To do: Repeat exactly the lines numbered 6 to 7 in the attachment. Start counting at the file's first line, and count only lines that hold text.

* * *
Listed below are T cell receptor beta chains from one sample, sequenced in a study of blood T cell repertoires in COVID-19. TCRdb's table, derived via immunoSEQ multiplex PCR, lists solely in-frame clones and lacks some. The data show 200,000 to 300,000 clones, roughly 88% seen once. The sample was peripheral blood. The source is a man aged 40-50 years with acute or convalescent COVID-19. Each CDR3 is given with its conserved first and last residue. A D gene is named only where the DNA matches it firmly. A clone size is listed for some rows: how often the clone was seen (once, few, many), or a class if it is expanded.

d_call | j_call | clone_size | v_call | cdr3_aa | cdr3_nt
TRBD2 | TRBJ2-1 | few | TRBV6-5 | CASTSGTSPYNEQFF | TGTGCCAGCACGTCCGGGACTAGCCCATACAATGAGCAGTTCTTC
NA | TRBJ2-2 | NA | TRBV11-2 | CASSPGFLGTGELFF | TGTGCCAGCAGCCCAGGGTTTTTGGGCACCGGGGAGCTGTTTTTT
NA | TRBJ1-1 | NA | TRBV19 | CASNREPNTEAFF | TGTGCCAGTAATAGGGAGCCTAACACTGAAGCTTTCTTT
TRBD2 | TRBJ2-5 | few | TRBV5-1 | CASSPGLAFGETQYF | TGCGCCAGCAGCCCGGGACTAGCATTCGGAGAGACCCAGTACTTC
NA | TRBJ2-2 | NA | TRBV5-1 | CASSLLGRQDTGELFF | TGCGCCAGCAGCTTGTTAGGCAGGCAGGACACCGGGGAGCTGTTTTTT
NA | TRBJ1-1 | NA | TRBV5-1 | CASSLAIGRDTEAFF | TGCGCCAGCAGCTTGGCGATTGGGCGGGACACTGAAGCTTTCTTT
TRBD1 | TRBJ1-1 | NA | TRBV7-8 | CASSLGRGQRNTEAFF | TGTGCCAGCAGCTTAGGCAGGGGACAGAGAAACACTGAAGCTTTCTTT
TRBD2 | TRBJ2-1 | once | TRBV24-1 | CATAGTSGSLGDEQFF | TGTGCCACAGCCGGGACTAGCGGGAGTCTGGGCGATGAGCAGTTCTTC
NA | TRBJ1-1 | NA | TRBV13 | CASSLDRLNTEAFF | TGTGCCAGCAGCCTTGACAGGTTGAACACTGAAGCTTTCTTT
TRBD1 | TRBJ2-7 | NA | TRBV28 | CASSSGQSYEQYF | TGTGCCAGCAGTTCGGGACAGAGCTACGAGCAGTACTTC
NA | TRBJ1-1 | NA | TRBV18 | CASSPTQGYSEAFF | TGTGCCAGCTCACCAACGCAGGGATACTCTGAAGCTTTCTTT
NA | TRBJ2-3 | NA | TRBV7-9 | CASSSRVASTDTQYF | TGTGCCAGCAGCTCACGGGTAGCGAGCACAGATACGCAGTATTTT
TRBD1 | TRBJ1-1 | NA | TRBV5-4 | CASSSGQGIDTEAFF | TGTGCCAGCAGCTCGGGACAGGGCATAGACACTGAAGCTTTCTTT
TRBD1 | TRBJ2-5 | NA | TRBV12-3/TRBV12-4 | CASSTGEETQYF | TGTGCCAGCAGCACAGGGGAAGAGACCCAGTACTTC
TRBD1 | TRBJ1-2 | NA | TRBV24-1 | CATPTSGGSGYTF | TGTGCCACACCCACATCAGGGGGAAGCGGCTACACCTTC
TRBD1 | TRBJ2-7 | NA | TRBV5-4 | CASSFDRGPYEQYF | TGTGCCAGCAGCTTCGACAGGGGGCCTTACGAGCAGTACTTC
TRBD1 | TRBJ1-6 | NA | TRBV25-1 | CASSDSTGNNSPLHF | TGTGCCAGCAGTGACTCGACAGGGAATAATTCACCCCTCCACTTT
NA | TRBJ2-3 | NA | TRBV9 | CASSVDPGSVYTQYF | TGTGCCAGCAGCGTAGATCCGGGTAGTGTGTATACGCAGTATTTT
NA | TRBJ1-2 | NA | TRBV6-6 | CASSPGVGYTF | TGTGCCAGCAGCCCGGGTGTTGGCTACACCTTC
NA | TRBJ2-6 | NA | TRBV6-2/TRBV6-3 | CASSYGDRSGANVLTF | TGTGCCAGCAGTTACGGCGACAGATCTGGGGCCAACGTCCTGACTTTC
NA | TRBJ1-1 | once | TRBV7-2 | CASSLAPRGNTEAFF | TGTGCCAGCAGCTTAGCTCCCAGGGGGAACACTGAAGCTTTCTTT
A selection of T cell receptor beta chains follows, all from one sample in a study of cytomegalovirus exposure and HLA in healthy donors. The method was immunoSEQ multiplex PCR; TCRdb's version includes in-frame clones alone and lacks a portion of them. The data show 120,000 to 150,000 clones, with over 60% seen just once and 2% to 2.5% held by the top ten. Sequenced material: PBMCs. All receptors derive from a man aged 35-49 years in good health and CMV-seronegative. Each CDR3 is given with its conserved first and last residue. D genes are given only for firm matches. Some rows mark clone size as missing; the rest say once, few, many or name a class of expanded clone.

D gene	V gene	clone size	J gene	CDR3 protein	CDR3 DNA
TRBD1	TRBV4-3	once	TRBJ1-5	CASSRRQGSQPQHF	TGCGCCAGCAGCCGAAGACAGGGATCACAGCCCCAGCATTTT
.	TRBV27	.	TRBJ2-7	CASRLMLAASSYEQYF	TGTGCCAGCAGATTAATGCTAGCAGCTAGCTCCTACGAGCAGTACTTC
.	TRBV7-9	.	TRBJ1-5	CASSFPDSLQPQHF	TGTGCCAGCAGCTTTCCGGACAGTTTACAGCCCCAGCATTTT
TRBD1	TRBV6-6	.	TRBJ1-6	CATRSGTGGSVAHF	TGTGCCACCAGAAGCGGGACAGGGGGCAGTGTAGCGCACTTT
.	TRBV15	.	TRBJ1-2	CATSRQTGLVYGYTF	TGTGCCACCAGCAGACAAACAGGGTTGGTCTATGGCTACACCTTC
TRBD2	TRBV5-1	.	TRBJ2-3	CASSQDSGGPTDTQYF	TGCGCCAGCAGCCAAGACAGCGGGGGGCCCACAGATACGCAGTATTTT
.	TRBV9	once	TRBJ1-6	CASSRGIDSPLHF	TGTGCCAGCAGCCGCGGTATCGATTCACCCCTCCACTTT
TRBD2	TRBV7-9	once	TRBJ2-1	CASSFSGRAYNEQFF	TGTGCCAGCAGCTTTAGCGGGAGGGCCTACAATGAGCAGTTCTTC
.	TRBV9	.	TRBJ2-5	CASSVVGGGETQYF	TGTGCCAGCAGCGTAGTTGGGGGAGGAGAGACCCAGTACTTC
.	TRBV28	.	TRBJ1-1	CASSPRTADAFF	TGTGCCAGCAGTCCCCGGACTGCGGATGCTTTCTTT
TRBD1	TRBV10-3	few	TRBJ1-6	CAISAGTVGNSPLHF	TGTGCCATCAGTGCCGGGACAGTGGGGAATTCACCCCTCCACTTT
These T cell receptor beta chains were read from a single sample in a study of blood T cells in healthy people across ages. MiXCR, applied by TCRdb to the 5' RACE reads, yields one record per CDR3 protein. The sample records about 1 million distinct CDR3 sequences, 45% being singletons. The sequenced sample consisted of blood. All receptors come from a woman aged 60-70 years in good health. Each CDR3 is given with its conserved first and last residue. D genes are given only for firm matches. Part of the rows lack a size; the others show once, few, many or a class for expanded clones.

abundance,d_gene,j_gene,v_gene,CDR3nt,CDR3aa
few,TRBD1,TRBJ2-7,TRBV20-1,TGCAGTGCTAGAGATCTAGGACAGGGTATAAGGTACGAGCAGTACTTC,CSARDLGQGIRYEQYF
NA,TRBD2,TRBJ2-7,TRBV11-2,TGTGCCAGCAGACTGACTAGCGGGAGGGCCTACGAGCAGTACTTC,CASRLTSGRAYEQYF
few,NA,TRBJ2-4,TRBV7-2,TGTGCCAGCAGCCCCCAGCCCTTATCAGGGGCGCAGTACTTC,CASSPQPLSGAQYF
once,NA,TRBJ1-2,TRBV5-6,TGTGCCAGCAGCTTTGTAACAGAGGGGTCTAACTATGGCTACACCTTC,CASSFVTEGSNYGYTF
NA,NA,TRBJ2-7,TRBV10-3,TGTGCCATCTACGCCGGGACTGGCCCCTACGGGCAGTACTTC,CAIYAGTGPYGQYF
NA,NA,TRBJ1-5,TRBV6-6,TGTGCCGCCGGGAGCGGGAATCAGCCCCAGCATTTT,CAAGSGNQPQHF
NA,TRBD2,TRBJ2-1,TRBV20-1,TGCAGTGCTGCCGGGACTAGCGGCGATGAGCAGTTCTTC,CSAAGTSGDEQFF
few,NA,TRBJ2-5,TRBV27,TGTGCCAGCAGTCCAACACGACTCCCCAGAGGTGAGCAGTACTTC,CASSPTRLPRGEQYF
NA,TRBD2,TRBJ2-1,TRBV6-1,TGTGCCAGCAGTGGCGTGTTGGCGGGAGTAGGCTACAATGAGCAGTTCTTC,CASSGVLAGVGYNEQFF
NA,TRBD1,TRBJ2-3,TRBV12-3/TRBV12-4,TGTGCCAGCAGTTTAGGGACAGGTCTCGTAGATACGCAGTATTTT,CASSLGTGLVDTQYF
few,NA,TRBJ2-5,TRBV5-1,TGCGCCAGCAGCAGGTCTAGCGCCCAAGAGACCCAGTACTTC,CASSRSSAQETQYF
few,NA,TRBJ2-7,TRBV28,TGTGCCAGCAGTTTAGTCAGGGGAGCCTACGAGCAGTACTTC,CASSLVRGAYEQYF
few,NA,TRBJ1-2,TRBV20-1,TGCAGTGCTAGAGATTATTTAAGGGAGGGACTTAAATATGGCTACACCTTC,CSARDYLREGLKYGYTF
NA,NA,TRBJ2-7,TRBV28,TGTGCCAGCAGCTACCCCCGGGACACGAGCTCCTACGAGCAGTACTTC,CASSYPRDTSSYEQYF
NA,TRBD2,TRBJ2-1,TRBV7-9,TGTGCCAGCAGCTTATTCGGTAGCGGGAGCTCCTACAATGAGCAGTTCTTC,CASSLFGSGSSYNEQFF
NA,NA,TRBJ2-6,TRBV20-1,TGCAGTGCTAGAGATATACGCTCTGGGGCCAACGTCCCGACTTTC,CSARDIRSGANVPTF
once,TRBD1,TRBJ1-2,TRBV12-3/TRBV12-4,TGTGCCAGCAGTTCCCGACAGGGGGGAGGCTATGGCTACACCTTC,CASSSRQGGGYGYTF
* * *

TRBD2 | TRBJ2-5 | few | TRBV5-1 | CASSPGLAFGETQYF | TGCGCCAGCAGCCCGGGACTAGCATTCGGAGAGACCCAGTACTTC
NA | TRBJ2-2 | NA | TRBV5-1 | CASSLLGRQDTGELFF | TGCGCCAGCAGCTTGTTAGGCAGGCAGGACACCGGGGAGCTGTTTTTT